• Physical security needs to extend beyond the actual sessions by ensuring that the means of communication are adequately protected and not left open for others to view current transactions or to search for the history of communications. Therapists are directly responsible for protecting their end of the communications. Examples of good practice include:-
    • Safeguarding against physical intrusion including vigilance about being overheard or overseen. Adequate password protection and encryption of data to prevent intrusion on equipment and software used.
    • Providing information to clients about how best to protect their security.

and are likely to be the most familiar and accessible to clients, however, as a consequence, some free online services may offer poor levels of privacy or other safeguards.

Therapists are committed to following the principle of candour whenever a breach of security or privacy arises that could impact on clients. To this end we will:-

  • Ensure candour by promptly informing our clients of anything important that has gone wrong in our work together.
  • Take immediate action to prevent or limit any harm.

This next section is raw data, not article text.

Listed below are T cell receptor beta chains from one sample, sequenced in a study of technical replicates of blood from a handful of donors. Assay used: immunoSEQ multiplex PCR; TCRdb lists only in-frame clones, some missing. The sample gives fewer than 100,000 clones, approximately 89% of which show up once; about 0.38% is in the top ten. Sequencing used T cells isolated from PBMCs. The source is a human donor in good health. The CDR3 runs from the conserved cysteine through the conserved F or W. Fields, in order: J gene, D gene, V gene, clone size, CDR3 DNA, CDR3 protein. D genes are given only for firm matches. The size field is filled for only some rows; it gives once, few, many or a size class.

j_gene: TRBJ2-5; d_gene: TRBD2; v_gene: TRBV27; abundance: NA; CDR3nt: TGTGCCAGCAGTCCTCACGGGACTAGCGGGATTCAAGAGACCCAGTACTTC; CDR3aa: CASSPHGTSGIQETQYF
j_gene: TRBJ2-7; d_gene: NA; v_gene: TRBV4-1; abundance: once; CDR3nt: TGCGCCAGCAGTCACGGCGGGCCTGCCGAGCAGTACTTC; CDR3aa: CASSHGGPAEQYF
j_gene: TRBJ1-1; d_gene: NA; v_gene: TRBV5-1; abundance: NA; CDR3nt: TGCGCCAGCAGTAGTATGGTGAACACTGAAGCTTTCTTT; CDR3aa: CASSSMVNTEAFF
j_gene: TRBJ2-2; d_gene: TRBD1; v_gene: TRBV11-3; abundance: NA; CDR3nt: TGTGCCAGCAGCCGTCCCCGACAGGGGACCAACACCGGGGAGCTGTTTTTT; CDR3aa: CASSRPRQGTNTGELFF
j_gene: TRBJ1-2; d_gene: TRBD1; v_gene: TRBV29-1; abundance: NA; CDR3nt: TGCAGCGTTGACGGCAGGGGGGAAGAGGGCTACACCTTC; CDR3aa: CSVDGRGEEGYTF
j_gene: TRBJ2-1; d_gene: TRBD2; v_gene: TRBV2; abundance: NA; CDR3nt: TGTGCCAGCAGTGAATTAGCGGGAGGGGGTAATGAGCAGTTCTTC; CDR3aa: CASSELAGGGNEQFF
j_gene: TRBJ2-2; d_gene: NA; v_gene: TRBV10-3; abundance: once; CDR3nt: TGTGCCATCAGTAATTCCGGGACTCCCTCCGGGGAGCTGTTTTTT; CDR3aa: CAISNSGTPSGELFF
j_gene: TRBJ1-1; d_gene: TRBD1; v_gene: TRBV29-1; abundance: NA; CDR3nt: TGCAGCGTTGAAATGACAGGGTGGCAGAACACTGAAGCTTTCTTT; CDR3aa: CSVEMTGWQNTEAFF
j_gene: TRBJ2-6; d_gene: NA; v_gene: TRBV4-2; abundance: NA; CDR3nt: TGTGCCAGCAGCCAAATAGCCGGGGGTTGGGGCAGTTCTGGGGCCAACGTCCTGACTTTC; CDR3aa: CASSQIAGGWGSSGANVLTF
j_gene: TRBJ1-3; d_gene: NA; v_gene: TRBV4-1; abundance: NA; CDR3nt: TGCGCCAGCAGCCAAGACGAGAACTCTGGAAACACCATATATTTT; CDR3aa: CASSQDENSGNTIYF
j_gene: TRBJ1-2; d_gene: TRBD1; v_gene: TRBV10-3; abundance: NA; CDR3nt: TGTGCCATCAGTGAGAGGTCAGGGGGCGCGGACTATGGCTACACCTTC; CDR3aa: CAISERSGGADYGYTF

• Repair any harm caused, so far as possible
  • Offer an apology when this is appropriate
  • Investigate and take action to avoid whatever has gone wrong being repeated.

Our therapists will always carefully consider how to respond to clients who become so distressed or disturbed that they require additional services or support from healthcare providers or their social network.
Good practice requires that our therapists are clear from the outset of working with clients about the boundaries between what is provided by their service directly, how any additional support will be sought in emergency situations by the therapist, and what depends on clients acting on their own initiative.

Online resources or guidance may be provided to assist clients in finding appropriate emergency services, especially where clients are communicating from a distance or it is inappropriate or impractical for the therapist to seek additional services on behalf of their clients.